Oceans containing springs (Job 38:16) – Until recently, it was thought that oceans were fed only by rivers and rain. Yet in the 1970s, with the help of deep diving research submarines that were constructed to withstand 6,000 pounds-per-square-inch pressure, oceanographers discovered springs on the ocean floors;

Sexual promiscuity is dangerous to your health (1 Corinthians 6:18; Romans 1:27) –  Much data now confirms that any sexual relationship outside of holy matrimony is unsafe;

Do different writers of the Bible have different styles?  What does this tell us?

Matthew 26:36-46; Luke 22:39-46

*God used different men with different perspectives and styles to provide a whole picture of the same event.

Are any English translations inspired?

Scriptures and Thoughts on “Peace”

What is the Biblical concept of peace?
Hebrew:
shalom – based on the concept of “fastening” so as to achieve a stable condition. Implies not only the absence of conflict, but also wholeness, tranquility, stability, spiritual soundness, and good health.

Greek:
eirene – the higher spiritual fulfillment resulting from Christ coming into the world. A harmonious relationship between God and man, man and man, in the state, and in the church. Used as a common greeting in all 13 of the general epistles attributed to Paul.

(Romans 5:1) “Therefore, since we have been justified by faith, we have peace with God through our Lord Jesus Christ.”

(Mark 9:50) “Salt is good, but if the salt has lost its saltiness, how will you make it salty again? Have salt in yourselves, and be at peace with one another.”

 “So I always take pains to have a clear conscience toward both God and man.” (Acts 24:16)

Are there things more important than peace?
Apparently, yes.

(Matthew 10:34-36) “Do not think that I have come to bring peace to the earth. I have not come to bring peace, but a sword. For I have come to set a man against his father, and a daughter against her mother, and a daughter-in-law against her mother-in-law. And a person’s enemies will be those of his own household.”

(Ecclesiastes 3:8) “…a time for war, and a time for peace.”

Bear in mind that being taken advantage of and injured by others is not a peaceful situation. Perhaps this helps explain (Luke 22:36) “whoever has a money belt is to take it along, likewise also a bag, and whoever has no sword is to sell his coat and buy one.”

(John 16:33) says “…take heart; I have overcome the world.” Notice, they could have peace not because there was no conflict, but because they had a champion among them who could end the conflict once and for all. Long-term peace is more important that short-term peace.

(Jeremiah 6:13-14) “For from the least of them even to the greatest of them, Everyone is greedy for gain, And from the prophet even to the priest Everyone deals falsely. They have healed the brokenness of My people superficially, Saying, ‘Peace, peace,’ But there is no peace.” — This seems to indicate that a “superficial” or false peace that seeks to ignore the problems rather than address them is not an acceptable outcome.

(Hebrews 12:14) says “strive for peace with everyone.” Peace ought to be an ultimate goal.

Blessed are the peacemakers, but are there times when it is wise not to get involved?

(Matthew 18:15) “if your brother sins against you…”

(Matthew 5:23) “if your brother has something against you…”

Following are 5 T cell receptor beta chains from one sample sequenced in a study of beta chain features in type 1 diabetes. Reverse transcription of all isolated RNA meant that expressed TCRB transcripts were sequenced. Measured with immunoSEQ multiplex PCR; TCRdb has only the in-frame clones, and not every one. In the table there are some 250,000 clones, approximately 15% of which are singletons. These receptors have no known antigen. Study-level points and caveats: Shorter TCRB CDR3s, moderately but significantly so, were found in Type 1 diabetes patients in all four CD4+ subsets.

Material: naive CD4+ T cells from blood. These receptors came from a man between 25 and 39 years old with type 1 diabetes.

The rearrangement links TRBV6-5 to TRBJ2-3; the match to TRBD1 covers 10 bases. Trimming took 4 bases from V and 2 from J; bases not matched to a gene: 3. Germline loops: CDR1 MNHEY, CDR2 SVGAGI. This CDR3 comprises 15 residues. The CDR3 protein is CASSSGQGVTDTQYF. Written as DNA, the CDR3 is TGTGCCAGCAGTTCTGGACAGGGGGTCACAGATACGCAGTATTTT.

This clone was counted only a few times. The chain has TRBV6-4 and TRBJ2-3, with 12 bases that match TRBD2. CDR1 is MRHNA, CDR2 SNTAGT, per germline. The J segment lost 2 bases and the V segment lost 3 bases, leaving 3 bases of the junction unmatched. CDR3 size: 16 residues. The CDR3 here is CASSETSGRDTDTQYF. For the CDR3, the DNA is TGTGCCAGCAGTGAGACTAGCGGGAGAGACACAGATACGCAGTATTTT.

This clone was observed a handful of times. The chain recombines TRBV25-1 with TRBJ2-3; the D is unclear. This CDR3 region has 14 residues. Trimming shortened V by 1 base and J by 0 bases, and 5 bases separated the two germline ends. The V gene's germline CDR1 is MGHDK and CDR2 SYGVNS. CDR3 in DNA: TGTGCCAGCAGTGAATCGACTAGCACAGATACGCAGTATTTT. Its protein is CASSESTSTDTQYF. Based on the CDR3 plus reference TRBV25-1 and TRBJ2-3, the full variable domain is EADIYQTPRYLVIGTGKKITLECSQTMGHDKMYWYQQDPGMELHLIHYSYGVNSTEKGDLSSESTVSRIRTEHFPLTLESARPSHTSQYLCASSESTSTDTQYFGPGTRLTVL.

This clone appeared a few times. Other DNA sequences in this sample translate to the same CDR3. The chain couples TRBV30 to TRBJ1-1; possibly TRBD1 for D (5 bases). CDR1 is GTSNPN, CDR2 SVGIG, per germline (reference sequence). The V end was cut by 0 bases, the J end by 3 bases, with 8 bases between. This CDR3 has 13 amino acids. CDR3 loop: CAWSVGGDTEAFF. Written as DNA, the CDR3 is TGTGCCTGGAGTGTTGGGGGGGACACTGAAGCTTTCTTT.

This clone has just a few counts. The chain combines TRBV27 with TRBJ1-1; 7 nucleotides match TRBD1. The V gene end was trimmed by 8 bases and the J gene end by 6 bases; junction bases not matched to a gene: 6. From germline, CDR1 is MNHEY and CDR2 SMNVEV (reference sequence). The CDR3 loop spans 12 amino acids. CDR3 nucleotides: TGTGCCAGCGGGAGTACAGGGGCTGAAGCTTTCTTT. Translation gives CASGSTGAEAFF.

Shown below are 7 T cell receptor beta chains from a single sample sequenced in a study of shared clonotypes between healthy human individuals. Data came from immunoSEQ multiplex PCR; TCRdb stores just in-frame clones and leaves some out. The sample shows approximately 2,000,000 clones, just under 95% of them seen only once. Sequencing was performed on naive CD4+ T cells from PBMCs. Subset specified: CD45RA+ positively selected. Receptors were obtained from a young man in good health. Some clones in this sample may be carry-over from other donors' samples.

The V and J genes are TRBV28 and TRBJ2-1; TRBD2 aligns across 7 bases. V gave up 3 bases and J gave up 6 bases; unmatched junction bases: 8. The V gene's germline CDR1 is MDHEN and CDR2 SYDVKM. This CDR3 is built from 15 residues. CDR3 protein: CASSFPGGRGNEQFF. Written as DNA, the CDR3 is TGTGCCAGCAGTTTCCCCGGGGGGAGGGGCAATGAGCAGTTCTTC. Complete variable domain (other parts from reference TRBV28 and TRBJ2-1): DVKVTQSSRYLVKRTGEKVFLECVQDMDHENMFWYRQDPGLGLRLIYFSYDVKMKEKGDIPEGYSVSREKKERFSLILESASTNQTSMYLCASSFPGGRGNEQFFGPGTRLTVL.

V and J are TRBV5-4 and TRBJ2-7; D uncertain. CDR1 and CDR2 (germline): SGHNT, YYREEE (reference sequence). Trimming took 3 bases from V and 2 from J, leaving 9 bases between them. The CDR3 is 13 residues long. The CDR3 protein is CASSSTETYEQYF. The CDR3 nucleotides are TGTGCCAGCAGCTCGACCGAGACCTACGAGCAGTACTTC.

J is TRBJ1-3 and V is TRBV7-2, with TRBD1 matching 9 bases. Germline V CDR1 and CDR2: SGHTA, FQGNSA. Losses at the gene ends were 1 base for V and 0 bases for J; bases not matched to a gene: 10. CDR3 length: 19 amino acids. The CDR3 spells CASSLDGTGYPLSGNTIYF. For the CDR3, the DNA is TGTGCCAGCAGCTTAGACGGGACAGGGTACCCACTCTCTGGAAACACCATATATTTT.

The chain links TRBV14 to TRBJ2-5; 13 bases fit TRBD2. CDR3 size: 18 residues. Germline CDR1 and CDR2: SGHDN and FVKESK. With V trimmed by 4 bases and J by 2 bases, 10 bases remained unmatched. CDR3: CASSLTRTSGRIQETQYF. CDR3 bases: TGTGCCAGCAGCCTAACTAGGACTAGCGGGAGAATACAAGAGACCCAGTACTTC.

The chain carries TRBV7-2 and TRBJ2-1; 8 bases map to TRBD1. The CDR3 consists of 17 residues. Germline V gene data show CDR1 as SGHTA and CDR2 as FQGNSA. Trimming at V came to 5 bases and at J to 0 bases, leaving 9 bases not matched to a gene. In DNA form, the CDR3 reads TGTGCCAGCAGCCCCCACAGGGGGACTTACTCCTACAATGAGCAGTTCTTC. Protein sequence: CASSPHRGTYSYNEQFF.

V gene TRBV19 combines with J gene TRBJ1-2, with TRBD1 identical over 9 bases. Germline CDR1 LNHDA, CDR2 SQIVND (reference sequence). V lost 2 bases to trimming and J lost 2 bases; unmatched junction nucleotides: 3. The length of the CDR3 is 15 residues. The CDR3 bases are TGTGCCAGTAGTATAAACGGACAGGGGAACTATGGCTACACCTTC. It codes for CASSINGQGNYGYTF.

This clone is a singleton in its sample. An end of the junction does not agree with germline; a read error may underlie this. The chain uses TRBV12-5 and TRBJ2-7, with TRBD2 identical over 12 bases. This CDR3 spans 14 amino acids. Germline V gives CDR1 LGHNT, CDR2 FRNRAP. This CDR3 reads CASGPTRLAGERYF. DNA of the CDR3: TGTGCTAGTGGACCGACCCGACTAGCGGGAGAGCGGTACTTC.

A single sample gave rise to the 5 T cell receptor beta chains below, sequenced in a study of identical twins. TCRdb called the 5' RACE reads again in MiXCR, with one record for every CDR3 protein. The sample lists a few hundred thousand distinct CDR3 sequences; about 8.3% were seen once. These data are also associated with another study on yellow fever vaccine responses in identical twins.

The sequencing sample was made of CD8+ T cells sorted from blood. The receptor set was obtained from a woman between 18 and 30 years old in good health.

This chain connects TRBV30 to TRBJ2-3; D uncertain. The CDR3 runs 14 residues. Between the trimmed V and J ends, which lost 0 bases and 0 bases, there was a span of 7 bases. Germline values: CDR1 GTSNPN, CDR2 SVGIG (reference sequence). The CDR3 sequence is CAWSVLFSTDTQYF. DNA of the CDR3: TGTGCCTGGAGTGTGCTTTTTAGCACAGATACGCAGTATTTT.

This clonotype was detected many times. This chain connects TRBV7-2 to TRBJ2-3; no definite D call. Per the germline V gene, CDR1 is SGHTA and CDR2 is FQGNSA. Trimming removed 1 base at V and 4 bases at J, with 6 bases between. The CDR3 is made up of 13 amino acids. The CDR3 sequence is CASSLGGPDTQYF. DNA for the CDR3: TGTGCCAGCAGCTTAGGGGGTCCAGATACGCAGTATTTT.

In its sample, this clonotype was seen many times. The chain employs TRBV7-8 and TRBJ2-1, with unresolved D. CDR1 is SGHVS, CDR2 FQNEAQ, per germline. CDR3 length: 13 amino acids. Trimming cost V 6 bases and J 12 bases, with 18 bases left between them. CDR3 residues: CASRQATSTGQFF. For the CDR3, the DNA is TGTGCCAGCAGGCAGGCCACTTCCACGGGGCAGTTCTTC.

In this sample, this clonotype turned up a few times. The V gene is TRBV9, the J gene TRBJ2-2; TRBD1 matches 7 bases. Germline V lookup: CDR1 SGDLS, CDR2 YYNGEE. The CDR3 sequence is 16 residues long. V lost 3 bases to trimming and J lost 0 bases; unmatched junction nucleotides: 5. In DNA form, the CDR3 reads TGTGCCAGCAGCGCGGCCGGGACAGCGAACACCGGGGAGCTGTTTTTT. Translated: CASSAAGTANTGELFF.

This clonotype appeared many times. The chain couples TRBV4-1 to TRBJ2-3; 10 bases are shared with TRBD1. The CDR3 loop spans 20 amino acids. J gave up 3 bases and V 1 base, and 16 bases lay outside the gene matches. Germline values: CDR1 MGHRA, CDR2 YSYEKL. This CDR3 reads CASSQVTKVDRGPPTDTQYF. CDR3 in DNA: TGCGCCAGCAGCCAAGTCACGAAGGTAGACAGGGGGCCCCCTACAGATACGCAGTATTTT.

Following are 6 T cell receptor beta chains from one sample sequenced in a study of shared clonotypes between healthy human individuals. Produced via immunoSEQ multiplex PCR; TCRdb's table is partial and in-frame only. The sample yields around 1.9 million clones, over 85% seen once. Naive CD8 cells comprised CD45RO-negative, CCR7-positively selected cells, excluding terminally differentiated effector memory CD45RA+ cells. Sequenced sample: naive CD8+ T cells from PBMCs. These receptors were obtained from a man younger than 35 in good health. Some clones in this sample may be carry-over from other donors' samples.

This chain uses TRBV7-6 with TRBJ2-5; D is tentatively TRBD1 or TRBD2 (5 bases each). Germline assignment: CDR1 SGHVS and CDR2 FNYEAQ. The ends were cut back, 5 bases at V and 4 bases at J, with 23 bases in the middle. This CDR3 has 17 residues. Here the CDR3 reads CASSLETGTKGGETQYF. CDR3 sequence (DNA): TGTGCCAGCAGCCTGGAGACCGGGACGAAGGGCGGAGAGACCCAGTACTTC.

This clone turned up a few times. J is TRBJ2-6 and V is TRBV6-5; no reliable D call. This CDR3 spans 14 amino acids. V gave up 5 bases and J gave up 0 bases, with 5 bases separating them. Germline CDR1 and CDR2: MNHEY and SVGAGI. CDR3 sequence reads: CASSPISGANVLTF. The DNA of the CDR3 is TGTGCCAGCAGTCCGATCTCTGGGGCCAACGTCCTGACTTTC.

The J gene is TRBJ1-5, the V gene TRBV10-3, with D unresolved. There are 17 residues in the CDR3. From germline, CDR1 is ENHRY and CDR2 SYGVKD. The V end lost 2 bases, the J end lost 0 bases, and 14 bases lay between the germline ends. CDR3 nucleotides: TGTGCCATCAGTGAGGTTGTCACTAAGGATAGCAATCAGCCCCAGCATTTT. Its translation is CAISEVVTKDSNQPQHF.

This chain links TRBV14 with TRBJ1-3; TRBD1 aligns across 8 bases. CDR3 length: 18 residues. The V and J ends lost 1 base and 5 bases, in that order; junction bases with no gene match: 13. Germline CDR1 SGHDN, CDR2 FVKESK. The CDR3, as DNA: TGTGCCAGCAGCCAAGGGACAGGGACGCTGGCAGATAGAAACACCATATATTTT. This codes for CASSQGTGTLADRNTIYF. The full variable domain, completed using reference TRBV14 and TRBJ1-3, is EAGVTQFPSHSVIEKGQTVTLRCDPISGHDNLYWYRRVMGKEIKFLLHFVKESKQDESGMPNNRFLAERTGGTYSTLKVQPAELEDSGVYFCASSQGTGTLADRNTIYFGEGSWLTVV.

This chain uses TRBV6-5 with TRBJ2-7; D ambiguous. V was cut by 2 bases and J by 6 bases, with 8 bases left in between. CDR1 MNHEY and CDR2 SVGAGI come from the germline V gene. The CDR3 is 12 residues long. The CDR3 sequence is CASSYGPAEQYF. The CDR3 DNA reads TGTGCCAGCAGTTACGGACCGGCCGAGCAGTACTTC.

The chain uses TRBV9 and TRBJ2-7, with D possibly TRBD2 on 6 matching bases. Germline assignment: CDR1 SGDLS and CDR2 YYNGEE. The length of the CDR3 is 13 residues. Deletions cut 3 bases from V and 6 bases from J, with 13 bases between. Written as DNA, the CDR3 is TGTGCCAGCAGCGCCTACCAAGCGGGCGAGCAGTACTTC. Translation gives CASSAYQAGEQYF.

Notice that in both of these cases, you are one of the parties directly involved.
It may be unwise to get mixed up in other people’s business:
(1 Timothy 5:13) warns against the tendency to be “not merely idle, but also gossips and busybodies, talking about things not proper to mention.”

(2 Thessalonians 3:11) also mentions busy-bodies. This word means to “work all-around, i.e. to meddle, going beyond proper boundaries (where a person doesn’t belong); to fixate on what others are doing, instead of doing what the person himself is supposed to do.”

However, there are times for other parties to get involved:
(Philippians 4:2-3) “I urge Euodia and I urge Syntyche to live in harmony in the Lord. Indeed, true companion, I ask you also to help these women who have shared my struggle in the cause of the gospel, together with Clement also and the rest of my fellow workers, whose names are in the book of life.”

How can we find peace when we are troubled?

Seek in in God.

(2 Thessalonians 3:16) “Now may the Lord of peace himself give you peace at all times in every way. The Lord be with you all.”

(John 16:33) “I have said these things to you, that in me you may have peace. In the world you will have tribulation. But take heart; I have overcome the world.”

(John 14:27; 16:33; 20:19, 21, 26) Jesus repeatedly declared peace to His followers. Find peace in what He is done and its significance for our spiritual future.

(Isaiah 26:3) “You keep him in perfect peace whose mind is stayed on you, because he trusts in you.”

Through prayer.

(1 Peter 5:7) “casting all your anxiety on Him, for He cares for you.”

(Philippians 4:6-7) “Be anxious for nothing, but in everything by prayer and supplication with thanksgiving let your requests be made known to God. And the peace of God, which surpasses all comprehension, will guard your hearts and your minds in Christ Jesus.”

What does “the peace that passes understanding” mean?

(Romans 8:26-27) “In the same way the Spirit also helps our weakness; for we do not know how to pray as we should, but the Spirit Himself intercedes for us with groanings too deep for words; and He who searches the hearts knows what the mind of the Spirit is, because He intercedes for the saints according to the will of God.” Could this be relate?